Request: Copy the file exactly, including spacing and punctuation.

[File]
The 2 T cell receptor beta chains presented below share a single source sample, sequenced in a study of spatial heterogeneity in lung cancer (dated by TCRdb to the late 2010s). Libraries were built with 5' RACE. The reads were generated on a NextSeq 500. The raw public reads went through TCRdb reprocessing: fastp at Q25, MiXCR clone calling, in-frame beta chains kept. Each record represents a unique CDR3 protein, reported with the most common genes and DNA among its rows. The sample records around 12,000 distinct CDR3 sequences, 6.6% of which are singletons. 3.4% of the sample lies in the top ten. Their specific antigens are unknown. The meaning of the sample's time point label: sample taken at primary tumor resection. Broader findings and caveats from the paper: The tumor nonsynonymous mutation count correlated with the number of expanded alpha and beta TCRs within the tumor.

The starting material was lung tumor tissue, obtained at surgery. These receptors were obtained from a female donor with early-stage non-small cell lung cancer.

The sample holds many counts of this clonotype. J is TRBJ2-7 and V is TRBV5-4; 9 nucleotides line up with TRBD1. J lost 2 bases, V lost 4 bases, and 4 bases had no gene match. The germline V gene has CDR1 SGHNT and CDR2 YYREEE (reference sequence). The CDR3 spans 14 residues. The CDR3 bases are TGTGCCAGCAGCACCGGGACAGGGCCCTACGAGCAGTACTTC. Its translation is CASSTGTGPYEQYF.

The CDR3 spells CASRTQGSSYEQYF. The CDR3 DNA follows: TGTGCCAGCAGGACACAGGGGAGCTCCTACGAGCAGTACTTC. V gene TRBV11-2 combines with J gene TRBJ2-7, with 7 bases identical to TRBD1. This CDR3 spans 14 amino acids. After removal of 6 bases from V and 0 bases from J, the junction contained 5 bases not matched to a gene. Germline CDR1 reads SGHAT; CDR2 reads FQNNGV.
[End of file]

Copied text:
The 2 T cell receptor beta chains presented below share a single source sample, sequenced in a study of spatial heterogeneity in lung cancer (dated by TCRdb to the late 2010s). Libraries were built with 5' RACE. The reads were generated on a NextSeq 500. The raw public reads went through TCRdb reprocessing: fastp at Q25, MiXCR clone calling, in-frame beta chains kept. Each record represents a unique CDR3 protein, reported with the most common genes and DNA among its rows. The sample records around 12,000 distinct CDR3 sequences, 6.6% of which are singletons. 3.4% of the sample lies in the top ten. Their specific antigens are unknown. The meaning of the sample's time point label: sample taken at primary tumor resection. Broader findings and caveats from the paper: The tumor nonsynonymous mutation count correlated with the number of expanded alpha and beta TCRs within the tumor.

The starting material was lung tumor tissue, obtained at surgery. These receptors were obtained from a female donor with early-stage non-small cell lung cancer.

The sample holds many counts of this clonotype. J is TRBJ2-7 and V is TRBV5-4; 9 nucleotides line up with TRBD1. J lost 2 bases, V lost 4 bases, and 4 bases had no gene match. The germline V gene has CDR1 SGHNT and CDR2 YYREEE (reference sequence). The CDR3 spans 14 residues. The CDR3 bases are TGTGCCAGCAGCACCGGGACAGGGCCCTACGAGCAGTACTTC. Its translation is CASSTGTGPYEQYF.

The CDR3 spells CASRTQGSSYEQYF. The CDR3 DNA follows: TGTGCCAGCAGGACACAGGGGAGCTCCTACGAGCAGTACTTC. V gene TRBV11-2 combines with J gene TRBJ2-7, with 7 bases identical to TRBD1. This CDR3 spans 14 amino acids. After removal of 6 bases from V and 0 bases from J, the junction contained 5 bases not matched to a gene. Germline CDR1 reads SGHAT; CDR2 reads FQNNGV.